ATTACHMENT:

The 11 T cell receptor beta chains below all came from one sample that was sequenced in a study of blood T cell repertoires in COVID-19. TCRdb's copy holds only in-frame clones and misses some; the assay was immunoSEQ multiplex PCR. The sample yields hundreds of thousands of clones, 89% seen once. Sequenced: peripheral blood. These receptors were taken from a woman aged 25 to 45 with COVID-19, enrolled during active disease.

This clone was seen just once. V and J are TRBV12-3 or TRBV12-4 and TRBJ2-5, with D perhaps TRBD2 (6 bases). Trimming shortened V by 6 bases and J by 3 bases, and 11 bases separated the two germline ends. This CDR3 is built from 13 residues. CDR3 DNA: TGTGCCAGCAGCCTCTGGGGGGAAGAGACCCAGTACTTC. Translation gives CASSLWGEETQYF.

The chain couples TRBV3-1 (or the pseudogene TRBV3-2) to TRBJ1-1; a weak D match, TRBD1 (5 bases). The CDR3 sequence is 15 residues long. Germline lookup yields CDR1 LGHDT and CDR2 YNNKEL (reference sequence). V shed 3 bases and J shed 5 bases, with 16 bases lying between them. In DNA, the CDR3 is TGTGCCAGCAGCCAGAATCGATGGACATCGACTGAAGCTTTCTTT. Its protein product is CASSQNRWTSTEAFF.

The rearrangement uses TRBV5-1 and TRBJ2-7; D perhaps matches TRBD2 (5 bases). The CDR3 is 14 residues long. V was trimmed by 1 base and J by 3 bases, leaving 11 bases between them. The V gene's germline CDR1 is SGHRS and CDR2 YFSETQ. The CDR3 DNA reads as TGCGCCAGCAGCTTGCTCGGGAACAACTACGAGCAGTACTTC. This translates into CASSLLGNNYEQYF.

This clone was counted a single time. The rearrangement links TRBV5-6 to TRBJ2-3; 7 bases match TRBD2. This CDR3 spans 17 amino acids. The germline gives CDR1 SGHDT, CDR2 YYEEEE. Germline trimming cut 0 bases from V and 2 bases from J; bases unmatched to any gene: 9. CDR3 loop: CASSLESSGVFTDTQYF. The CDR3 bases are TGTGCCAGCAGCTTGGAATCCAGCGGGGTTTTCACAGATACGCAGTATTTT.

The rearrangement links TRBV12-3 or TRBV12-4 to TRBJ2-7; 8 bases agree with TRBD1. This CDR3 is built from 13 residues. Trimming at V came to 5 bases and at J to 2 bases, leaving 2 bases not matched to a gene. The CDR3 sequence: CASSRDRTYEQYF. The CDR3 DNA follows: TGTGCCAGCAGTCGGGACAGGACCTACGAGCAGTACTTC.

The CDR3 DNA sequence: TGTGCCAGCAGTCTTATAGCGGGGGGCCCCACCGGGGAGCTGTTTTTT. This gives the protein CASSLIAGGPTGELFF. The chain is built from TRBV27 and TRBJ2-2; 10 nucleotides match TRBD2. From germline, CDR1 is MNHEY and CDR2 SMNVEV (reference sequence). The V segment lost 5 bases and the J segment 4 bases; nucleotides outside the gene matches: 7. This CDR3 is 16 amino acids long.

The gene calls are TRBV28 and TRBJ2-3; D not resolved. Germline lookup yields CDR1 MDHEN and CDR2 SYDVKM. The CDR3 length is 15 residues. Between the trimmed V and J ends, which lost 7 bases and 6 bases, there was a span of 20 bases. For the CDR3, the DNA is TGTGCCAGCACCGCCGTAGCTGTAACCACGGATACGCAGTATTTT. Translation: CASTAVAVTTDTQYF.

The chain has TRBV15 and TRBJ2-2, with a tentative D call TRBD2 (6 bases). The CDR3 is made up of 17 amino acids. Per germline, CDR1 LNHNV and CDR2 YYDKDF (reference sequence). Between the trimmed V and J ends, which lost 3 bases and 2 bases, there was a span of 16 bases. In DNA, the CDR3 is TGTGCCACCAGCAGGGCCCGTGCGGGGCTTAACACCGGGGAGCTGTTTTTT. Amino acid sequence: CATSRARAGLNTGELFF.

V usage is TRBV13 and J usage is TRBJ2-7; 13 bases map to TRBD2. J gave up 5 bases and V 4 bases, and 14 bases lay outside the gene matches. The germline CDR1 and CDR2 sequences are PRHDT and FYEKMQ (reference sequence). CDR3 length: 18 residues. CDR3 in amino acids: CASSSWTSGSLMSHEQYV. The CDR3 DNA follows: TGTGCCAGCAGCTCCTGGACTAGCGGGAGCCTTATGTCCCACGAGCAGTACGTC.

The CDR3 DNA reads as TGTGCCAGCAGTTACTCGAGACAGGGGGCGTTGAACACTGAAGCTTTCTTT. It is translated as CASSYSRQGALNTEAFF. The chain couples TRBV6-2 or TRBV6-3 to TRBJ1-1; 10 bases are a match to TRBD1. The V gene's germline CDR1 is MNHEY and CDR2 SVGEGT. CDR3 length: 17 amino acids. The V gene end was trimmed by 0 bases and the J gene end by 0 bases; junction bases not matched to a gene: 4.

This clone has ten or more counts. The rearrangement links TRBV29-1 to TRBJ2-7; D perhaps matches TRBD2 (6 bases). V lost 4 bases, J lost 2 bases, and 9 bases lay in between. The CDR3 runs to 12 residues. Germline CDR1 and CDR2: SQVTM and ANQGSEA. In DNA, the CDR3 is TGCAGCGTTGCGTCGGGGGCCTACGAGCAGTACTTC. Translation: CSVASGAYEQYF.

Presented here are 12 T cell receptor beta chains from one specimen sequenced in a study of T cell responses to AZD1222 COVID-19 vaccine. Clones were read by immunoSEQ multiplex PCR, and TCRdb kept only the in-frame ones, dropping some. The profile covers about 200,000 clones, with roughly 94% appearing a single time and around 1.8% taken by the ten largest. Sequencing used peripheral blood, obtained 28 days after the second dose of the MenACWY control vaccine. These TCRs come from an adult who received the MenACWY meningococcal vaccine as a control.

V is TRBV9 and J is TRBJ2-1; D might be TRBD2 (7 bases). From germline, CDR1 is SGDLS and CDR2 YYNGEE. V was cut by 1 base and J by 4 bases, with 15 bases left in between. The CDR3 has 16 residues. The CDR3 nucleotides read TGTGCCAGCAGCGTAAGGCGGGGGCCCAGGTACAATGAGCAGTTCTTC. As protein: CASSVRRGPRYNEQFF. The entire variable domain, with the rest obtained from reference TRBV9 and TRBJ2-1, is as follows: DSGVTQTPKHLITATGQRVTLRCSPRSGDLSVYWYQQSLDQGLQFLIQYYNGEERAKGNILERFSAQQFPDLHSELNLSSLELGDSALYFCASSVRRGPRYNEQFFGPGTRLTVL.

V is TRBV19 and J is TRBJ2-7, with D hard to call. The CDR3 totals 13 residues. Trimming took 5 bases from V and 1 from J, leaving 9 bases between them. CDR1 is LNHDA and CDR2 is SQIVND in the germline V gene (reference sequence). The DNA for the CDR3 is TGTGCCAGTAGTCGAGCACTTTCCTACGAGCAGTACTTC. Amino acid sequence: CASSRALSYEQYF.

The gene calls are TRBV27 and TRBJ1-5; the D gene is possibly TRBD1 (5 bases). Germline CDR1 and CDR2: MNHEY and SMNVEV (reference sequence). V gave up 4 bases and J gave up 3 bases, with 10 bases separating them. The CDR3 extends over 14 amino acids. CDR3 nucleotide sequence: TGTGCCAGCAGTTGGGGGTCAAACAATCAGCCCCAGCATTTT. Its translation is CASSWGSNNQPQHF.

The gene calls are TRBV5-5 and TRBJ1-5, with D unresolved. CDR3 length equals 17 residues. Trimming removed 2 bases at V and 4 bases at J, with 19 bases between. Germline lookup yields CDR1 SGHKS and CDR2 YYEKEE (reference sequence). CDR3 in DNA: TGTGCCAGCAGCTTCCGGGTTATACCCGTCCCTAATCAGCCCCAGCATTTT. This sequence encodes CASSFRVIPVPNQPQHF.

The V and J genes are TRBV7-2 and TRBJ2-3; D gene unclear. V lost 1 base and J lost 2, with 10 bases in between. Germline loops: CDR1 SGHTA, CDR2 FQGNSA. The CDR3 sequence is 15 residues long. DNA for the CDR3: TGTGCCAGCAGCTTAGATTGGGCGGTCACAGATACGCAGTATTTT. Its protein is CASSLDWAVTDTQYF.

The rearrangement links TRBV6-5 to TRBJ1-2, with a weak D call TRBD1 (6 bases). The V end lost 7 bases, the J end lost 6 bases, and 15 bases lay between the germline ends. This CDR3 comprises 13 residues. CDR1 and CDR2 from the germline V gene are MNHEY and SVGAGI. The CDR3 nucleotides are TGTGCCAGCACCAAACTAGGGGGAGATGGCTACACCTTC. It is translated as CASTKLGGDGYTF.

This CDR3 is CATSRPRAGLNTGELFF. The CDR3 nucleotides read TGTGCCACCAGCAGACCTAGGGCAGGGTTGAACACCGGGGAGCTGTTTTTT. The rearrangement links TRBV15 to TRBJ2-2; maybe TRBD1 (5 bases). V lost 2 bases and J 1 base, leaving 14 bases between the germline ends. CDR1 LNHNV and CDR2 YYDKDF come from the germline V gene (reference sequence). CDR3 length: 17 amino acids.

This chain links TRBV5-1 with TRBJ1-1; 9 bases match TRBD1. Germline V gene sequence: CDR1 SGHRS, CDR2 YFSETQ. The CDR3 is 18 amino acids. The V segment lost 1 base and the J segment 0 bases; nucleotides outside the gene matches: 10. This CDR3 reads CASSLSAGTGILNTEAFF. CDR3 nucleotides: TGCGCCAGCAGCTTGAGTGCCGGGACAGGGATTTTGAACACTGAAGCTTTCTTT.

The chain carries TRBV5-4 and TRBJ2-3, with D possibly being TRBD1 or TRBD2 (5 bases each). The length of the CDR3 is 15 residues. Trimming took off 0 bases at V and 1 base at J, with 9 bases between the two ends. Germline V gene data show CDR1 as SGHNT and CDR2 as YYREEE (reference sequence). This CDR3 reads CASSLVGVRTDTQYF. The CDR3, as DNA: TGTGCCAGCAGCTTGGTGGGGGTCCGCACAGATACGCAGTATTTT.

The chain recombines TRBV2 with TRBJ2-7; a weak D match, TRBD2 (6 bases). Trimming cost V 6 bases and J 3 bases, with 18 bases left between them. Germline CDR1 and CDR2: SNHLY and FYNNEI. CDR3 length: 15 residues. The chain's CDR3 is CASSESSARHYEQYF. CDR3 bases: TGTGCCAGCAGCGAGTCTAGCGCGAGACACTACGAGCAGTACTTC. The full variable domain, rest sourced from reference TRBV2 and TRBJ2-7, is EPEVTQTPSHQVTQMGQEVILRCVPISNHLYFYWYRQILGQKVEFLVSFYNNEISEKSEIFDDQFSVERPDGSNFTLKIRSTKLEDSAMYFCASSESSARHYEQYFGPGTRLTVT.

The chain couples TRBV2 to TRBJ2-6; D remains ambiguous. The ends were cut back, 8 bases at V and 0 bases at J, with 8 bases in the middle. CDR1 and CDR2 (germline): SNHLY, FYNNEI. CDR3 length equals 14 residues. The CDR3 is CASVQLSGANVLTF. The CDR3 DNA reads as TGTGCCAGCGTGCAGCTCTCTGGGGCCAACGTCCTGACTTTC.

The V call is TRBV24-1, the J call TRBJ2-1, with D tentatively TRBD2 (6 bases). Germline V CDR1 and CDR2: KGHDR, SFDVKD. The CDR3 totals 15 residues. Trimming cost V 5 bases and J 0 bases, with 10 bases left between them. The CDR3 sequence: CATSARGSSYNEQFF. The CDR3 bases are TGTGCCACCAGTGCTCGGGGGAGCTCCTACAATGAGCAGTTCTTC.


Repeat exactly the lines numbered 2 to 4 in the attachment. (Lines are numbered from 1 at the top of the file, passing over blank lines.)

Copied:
This clone was seen just once. V and J are TRBV12-3 or TRBV12-4 and TRBJ2-5, with D perhaps TRBD2 (6 bases). Trimming shortened V by 6 bases and J by 3 bases, and 11 bases separated the two germline ends. This CDR3 is built from 13 residues. CDR3 DNA: TGTGCCAGCAGCCTCTGGGGGGAAGAGACCCAGTACTTC. Translation gives CASSLWGEETQYF.

The chain couples TRBV3-1 (or the pseudogene TRBV3-2) to TRBJ1-1; a weak D match, TRBD1 (5 bases). The CDR3 sequence is 15 residues long. Germline lookup yields CDR1 LGHDT and CDR2 YNNKEL (reference sequence). V shed 3 bases and J shed 5 bases, with 16 bases lying between them. In DNA, the CDR3 is TGTGCCAGCAGCCAGAATCGATGGACATCGACTGAAGCTTTCTTT. Its protein product is CASSQNRWTSTEAFF.

The rearrangement uses TRBV5-1 and TRBJ2-7; D perhaps matches TRBD2 (5 bases). The CDR3 is 14 residues long. V was trimmed by 1 base and J by 3 bases, leaving 11 bases between them. The V gene's germline CDR1 is SGHRS and CDR2 YFSETQ. The CDR3 DNA reads as TGCGCCAGCAGCTTGCTCGGGAACAACTACGAGCAGTACTTC. This translates into CASSLLGNNYEQYF.